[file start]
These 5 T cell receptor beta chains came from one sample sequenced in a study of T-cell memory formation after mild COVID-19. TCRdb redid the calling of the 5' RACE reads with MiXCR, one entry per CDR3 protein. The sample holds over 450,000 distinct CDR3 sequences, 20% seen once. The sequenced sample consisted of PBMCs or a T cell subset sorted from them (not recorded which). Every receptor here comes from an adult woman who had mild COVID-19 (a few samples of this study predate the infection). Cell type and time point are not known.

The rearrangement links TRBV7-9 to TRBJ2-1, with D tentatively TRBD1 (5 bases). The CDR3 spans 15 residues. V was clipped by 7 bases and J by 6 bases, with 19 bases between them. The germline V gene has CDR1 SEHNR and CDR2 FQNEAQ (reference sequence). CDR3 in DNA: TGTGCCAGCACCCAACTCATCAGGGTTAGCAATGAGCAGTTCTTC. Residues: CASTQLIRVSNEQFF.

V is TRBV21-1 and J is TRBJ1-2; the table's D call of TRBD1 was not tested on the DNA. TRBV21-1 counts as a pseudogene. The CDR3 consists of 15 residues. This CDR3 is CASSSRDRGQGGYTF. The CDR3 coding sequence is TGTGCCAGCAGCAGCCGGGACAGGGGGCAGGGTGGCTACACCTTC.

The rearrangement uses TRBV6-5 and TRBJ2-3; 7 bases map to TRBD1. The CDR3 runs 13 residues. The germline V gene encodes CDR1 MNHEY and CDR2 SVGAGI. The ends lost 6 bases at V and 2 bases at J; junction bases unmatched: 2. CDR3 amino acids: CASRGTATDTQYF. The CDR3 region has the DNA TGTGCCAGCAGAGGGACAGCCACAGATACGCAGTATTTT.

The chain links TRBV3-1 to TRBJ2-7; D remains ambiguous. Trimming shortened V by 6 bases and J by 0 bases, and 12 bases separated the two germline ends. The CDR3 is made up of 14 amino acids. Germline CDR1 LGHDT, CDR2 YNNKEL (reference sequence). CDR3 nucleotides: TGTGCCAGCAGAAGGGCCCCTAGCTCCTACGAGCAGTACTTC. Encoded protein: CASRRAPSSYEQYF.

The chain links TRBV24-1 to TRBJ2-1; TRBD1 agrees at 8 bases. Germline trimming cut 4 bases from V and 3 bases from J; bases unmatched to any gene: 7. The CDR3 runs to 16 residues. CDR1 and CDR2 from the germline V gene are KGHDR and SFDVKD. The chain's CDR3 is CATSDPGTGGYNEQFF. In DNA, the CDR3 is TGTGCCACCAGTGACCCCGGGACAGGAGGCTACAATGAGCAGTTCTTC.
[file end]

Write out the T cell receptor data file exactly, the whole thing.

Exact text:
These 5 T cell receptor beta chains came from one sample sequenced in a study of T-cell memory formation after mild COVID-19. TCRdb redid the calling of the 5' RACE reads with MiXCR, one entry per CDR3 protein. The sample holds over 450,000 distinct CDR3 sequences, 20% seen once. The sequenced sample consisted of PBMCs or a T cell subset sorted from them (not recorded which). Every receptor here comes from an adult woman who had mild COVID-19 (a few samples of this study predate the infection). Cell type and time point are not known.

The rearrangement links TRBV7-9 to TRBJ2-1, with D tentatively TRBD1 (5 bases). The CDR3 spans 15 residues. V was clipped by 7 bases and J by 6 bases, with 19 bases between them. The germline V gene has CDR1 SEHNR and CDR2 FQNEAQ (reference sequence). CDR3 in DNA: TGTGCCAGCACCCAACTCATCAGGGTTAGCAATGAGCAGTTCTTC. Residues: CASTQLIRVSNEQFF.

V is TRBV21-1 and J is TRBJ1-2; the table's D call of TRBD1 was not tested on the DNA. TRBV21-1 counts as a pseudogene. The CDR3 consists of 15 residues. This CDR3 is CASSSRDRGQGGYTF. The CDR3 coding sequence is TGTGCCAGCAGCAGCCGGGACAGGGGGCAGGGTGGCTACACCTTC.

The rearrangement uses TRBV6-5 and TRBJ2-3; 7 bases map to TRBD1. The CDR3 runs 13 residues. The germline V gene encodes CDR1 MNHEY and CDR2 SVGAGI. The ends lost 6 bases at V and 2 bases at J; junction bases unmatched: 2. CDR3 amino acids: CASRGTATDTQYF. The CDR3 region has the DNA TGTGCCAGCAGAGGGACAGCCACAGATACGCAGTATTTT.

The chain links TRBV3-1 to TRBJ2-7; D remains ambiguous. Trimming shortened V by 6 bases and J by 0 bases, and 12 bases separated the two germline ends. The CDR3 is made up of 14 amino acids. Germline CDR1 LGHDT, CDR2 YNNKEL (reference sequence). CDR3 nucleotides: TGTGCCAGCAGAAGGGCCCCTAGCTCCTACGAGCAGTACTTC. Encoded protein: CASRRAPSSYEQYF.

The chain links TRBV24-1 to TRBJ2-1; TRBD1 agrees at 8 bases. Germline trimming cut 4 bases from V and 3 bases from J; bases unmatched to any gene: 7. The CDR3 runs to 16 residues. CDR1 and CDR2 from the germline V gene are KGHDR and SFDVKD. The chain's CDR3 is CATSDPGTGGYNEQFF. In DNA, the CDR3 is TGTGCCACCAGTGACCCCGGGACAGGAGGCTACAATGAGCAGTTCTTC.